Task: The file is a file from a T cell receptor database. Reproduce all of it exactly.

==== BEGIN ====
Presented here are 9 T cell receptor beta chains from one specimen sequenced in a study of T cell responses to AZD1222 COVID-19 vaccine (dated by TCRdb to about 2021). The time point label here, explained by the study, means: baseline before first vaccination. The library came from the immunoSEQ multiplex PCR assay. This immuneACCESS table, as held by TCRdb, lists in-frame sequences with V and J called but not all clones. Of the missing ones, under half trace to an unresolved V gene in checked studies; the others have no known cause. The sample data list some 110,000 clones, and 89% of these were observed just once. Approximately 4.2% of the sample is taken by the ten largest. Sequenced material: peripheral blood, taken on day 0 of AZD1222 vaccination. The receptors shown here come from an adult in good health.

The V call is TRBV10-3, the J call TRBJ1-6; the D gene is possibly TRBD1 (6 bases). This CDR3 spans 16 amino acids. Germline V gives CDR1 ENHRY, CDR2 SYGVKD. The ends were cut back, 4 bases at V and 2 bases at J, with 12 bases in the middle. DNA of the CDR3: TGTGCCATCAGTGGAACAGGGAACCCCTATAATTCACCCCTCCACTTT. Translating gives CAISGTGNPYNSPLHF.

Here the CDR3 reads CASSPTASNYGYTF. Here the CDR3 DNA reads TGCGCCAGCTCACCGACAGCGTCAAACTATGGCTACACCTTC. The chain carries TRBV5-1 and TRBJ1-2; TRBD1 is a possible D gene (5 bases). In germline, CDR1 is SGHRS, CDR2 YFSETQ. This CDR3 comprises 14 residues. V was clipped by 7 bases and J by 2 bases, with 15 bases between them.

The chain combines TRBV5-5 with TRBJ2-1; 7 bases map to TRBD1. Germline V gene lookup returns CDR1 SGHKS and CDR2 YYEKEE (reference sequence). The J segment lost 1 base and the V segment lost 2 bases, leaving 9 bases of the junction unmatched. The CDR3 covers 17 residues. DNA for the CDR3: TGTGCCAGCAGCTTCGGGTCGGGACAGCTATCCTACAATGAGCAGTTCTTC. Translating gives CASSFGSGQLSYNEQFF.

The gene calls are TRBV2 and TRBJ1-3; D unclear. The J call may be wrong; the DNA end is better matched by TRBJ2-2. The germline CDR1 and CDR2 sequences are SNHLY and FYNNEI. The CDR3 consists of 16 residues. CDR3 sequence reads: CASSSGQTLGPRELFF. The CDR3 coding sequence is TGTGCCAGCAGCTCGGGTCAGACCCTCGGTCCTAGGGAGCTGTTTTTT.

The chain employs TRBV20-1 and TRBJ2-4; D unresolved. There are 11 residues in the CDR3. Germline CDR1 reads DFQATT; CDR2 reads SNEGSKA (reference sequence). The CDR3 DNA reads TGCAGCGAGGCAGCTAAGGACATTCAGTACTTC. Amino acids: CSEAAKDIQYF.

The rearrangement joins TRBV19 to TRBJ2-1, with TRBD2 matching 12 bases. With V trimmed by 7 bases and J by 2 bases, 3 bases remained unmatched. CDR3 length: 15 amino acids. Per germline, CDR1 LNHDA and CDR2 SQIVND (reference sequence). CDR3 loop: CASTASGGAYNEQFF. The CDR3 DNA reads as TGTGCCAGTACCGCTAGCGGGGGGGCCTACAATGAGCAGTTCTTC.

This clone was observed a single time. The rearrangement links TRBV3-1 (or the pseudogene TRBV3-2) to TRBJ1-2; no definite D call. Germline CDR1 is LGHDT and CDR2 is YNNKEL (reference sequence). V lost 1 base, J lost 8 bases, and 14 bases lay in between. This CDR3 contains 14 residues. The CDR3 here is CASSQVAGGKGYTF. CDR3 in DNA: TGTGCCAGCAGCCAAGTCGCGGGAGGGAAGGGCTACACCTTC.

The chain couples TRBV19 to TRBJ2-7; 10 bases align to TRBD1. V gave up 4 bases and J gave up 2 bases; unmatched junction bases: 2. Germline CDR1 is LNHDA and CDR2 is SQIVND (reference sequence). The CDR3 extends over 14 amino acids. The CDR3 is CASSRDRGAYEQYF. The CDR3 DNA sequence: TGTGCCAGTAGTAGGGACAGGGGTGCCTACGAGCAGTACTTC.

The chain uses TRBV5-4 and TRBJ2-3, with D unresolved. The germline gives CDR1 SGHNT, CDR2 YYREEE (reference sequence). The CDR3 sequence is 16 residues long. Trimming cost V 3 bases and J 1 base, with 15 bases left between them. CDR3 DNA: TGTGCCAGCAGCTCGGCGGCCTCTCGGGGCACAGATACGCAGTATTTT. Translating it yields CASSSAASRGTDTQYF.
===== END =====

Presented here are 9 T cell receptor beta chains from one specimen sequenced in a study of T cell responses to AZD1222 COVID-19 vaccine (dated by TCRdb to about 2021). The time point label here, explained by the study, means: baseline before first vaccination. The library came from the immunoSEQ multiplex PCR assay. This immuneACCESS table, as held by TCRdb, lists in-frame sequences with V and J called but not all clones. Of the missing ones, under half trace to an unresolved V gene in checked studies; the others have no known cause. The sample data list some 110,000 clones, and 89% of these were observed just once. Approximately 4.2% of the sample is taken by the ten largest. Sequenced material: peripheral blood, taken on day 0 of AZD1222 vaccination. The receptors shown here come from an adult in good health.

The V call is TRBV10-3, the J call TRBJ1-6; the D gene is possibly TRBD1 (6 bases). This CDR3 spans 16 amino acids. Germline V gives CDR1 ENHRY, CDR2 SYGVKD. The ends were cut back, 4 bases at V and 2 bases at J, with 12 bases in the middle. DNA of the CDR3: TGTGCCATCAGTGGAACAGGGAACCCCTATAATTCACCCCTCCACTTT. Translating gives CAISGTGNPYNSPLHF.

Here the CDR3 reads CASSPTASNYGYTF. Here the CDR3 DNA reads TGCGCCAGCTCACCGACAGCGTCAAACTATGGCTACACCTTC. The chain carries TRBV5-1 and TRBJ1-2; TRBD1 is a possible D gene (5 bases). In germline, CDR1 is SGHRS, CDR2 YFSETQ. This CDR3 comprises 14 residues. V was clipped by 7 bases and J by 2 bases, with 15 bases between them.

The chain combines TRBV5-5 with TRBJ2-1; 7 bases map to TRBD1. Germline V gene lookup returns CDR1 SGHKS and CDR2 YYEKEE (reference sequence). The J segment lost 1 base and the V segment lost 2 bases, leaving 9 bases of the junction unmatched. The CDR3 covers 17 residues. DNA for the CDR3: TGTGCCAGCAGCTTCGGGTCGGGACAGCTATCCTACAATGAGCAGTTCTTC. Translating gives CASSFGSGQLSYNEQFF.

The gene calls are TRBV2 and TRBJ1-3; D unclear. The J call may be wrong; the DNA end is better matched by TRBJ2-2. The germline CDR1 and CDR2 sequences are SNHLY and FYNNEI. The CDR3 consists of 16 residues. CDR3 sequence reads: CASSSGQTLGPRELFF. The CDR3 coding sequence is TGTGCCAGCAGCTCGGGTCAGACCCTCGGTCCTAGGGAGCTGTTTTTT.

The chain employs TRBV20-1 and TRBJ2-4; D unresolved. There are 11 residues in the CDR3. Germline CDR1 reads DFQATT; CDR2 reads SNEGSKA (reference sequence). The CDR3 DNA reads TGCAGCGAGGCAGCTAAGGACATTCAGTACTTC. Amino acids: CSEAAKDIQYF.

The rearrangement joins TRBV19 to TRBJ2-1, with TRBD2 matching 12 bases. With V trimmed by 7 bases and J by 2 bases, 3 bases remained unmatched. CDR3 length: 15 amino acids. Per germline, CDR1 LNHDA and CDR2 SQIVND (reference sequence). CDR3 loop: CASTASGGAYNEQFF. The CDR3 DNA reads as TGTGCCAGTACCGCTAGCGGGGGGGCCTACAATGAGCAGTTCTTC.

This clone was observed a single time. The rearrangement links TRBV3-1 (or the pseudogene TRBV3-2) to TRBJ1-2; no definite D call. Germline CDR1 is LGHDT and CDR2 is YNNKEL (reference sequence). V lost 1 base, J lost 8 bases, and 14 bases lay in between. This CDR3 contains 14 residues. The CDR3 here is CASSQVAGGKGYTF. CDR3 in DNA: TGTGCCAGCAGCCAAGTCGCGGGAGGGAAGGGCTACACCTTC.

The chain couples TRBV19 to TRBJ2-7; 10 bases align to TRBD1. V gave up 4 bases and J gave up 2 bases; unmatched junction bases: 2. Germline CDR1 is LNHDA and CDR2 is SQIVND (reference sequence). The CDR3 extends over 14 amino acids. The CDR3 is CASSRDRGAYEQYF. The CDR3 DNA sequence: TGTGCCAGTAGTAGGGACAGGGGTGCCTACGAGCAGTACTTC.

The chain uses TRBV5-4 and TRBJ2-3, with D unresolved. The germline gives CDR1 SGHNT, CDR2 YYREEE (reference sequence). The CDR3 sequence is 16 residues long. Trimming cost V 3 bases and J 1 base, with 15 bases left between them. CDR3 DNA: TGTGCCAGCAGCTCGGCGGCCTCTCGGGGCACAGATACGCAGTATTTT. Translating it yields CASSSAASRGTDTQYF.